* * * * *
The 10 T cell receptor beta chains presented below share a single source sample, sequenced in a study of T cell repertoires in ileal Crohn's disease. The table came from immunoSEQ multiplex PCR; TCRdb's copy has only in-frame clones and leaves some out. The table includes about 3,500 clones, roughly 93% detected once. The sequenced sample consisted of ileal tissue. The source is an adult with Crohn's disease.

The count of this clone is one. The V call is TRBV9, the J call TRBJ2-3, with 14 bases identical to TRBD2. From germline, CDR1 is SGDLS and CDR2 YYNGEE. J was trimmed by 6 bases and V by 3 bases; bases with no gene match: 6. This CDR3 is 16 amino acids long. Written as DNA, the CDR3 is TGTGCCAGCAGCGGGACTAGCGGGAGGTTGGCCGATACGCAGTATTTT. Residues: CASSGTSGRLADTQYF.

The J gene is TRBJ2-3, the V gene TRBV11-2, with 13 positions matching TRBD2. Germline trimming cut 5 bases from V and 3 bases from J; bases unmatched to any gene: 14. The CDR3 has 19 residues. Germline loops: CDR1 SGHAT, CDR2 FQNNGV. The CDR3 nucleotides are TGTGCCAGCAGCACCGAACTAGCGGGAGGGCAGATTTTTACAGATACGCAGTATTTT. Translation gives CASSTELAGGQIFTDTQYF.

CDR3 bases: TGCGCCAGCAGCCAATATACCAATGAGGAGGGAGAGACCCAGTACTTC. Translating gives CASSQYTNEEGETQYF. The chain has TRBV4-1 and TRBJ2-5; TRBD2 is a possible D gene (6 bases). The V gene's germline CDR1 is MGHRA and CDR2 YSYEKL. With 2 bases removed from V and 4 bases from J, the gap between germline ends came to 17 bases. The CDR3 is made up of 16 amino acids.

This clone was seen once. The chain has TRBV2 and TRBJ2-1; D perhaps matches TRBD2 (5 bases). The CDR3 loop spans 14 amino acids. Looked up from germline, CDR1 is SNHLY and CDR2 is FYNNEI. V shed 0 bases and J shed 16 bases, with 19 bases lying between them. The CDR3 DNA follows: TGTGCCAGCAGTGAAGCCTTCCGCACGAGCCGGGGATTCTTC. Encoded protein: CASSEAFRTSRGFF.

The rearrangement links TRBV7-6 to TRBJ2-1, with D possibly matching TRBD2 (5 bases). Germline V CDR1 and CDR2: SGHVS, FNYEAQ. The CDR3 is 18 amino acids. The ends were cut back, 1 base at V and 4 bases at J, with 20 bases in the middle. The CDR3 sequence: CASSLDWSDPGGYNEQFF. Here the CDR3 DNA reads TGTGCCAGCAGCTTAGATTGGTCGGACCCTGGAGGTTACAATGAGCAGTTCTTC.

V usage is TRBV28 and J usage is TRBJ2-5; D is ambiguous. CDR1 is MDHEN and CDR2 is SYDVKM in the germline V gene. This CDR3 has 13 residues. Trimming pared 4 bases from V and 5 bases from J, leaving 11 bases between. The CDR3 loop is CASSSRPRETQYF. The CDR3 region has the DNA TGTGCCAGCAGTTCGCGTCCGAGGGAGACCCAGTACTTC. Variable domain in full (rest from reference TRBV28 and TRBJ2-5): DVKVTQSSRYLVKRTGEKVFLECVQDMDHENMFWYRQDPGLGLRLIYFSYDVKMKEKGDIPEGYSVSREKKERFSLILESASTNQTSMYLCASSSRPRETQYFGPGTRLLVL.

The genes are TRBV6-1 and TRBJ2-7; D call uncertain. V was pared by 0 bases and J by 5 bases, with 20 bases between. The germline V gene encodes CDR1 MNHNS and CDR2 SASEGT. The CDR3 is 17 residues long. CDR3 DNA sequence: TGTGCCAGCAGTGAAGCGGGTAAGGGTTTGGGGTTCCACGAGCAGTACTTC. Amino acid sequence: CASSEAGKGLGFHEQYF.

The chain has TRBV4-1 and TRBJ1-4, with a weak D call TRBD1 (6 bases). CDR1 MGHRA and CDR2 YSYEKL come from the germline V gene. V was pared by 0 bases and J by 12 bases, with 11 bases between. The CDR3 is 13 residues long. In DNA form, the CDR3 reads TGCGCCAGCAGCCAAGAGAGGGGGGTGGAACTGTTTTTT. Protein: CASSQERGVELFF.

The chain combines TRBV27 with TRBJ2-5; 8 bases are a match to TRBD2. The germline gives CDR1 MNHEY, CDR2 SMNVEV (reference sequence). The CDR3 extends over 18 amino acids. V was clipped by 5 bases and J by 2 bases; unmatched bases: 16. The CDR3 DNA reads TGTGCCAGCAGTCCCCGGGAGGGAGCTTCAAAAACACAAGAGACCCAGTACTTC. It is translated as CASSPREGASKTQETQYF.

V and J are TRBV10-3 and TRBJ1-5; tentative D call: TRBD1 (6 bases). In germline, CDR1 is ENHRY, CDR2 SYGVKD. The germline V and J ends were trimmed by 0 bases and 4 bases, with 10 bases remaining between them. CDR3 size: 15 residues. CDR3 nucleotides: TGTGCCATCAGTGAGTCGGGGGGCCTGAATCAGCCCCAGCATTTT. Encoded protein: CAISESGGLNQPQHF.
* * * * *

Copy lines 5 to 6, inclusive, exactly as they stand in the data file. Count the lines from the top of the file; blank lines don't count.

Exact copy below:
This clone was seen once. The chain has TRBV2 and TRBJ2-1; D perhaps matches TRBD2 (5 bases). The CDR3 loop spans 14 amino acids. Looked up from germline, CDR1 is SNHLY and CDR2 is FYNNEI. V shed 0 bases and J shed 16 bases, with 19 bases lying between them. The CDR3 DNA follows: TGTGCCAGCAGTGAAGCCTTCCGCACGAGCCGGGGATTCTTC. Encoded protein: CASSEAFRTSRGFF.

The rearrangement links TRBV7-6 to TRBJ2-1, with D possibly matching TRBD2 (5 bases). Germline V CDR1 and CDR2: SGHVS, FNYEAQ. The CDR3 is 18 amino acids. The ends were cut back, 1 base at V and 4 bases at J, with 20 bases in the middle. The CDR3 sequence: CASSLDWSDPGGYNEQFF. Here the CDR3 DNA reads TGTGCCAGCAGCTTAGATTGGTCGGACCCTGGAGGTTACAATGAGCAGTTCTTC.